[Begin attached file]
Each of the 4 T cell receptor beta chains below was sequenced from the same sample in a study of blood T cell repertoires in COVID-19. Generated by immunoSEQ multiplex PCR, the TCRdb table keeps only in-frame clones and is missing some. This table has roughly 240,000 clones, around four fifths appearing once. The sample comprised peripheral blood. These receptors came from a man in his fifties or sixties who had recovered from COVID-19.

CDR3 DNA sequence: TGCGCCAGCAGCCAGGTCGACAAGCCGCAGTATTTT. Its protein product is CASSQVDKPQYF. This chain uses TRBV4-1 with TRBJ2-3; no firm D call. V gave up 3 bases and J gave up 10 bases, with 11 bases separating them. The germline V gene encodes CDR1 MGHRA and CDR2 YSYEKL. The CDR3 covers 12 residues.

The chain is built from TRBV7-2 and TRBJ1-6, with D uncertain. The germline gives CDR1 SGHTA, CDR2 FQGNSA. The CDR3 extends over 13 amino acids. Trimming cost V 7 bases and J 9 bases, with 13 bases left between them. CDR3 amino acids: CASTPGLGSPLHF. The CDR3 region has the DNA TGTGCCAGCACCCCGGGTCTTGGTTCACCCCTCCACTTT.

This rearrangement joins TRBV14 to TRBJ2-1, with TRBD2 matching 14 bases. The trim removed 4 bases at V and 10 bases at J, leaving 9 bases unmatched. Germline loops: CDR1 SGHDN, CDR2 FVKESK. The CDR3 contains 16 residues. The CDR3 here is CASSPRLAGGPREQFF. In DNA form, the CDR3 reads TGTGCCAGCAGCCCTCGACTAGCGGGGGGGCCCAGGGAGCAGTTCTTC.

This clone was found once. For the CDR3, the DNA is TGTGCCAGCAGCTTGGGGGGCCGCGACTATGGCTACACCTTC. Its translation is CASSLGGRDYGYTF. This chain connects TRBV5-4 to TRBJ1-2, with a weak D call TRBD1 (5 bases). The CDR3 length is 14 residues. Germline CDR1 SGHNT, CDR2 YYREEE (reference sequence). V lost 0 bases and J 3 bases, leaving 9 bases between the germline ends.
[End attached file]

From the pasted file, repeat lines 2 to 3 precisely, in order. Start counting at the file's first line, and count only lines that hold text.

CDR3 DNA sequence: TGCGCCAGCAGCCAGGTCGACAAGCCGCAGTATTTT. Its protein product is CASSQVDKPQYF. This chain uses TRBV4-1 with TRBJ2-3; no firm D call. V gave up 3 bases and J gave up 10 bases, with 11 bases separating them. The germline V gene encodes CDR1 MGHRA and CDR2 YSYEKL. The CDR3 covers 12 residues.

The chain is built from TRBV7-2 and TRBJ1-6, with D uncertain. The germline gives CDR1 SGHTA, CDR2 FQGNSA. The CDR3 extends over 13 amino acids. Trimming cost V 7 bases and J 9 bases, with 13 bases left between them. CDR3 amino acids: CASTPGLGSPLHF. The CDR3 region has the DNA TGTGCCAGCACCCCGGGTCTTGGTTCACCCCTCCACTTT.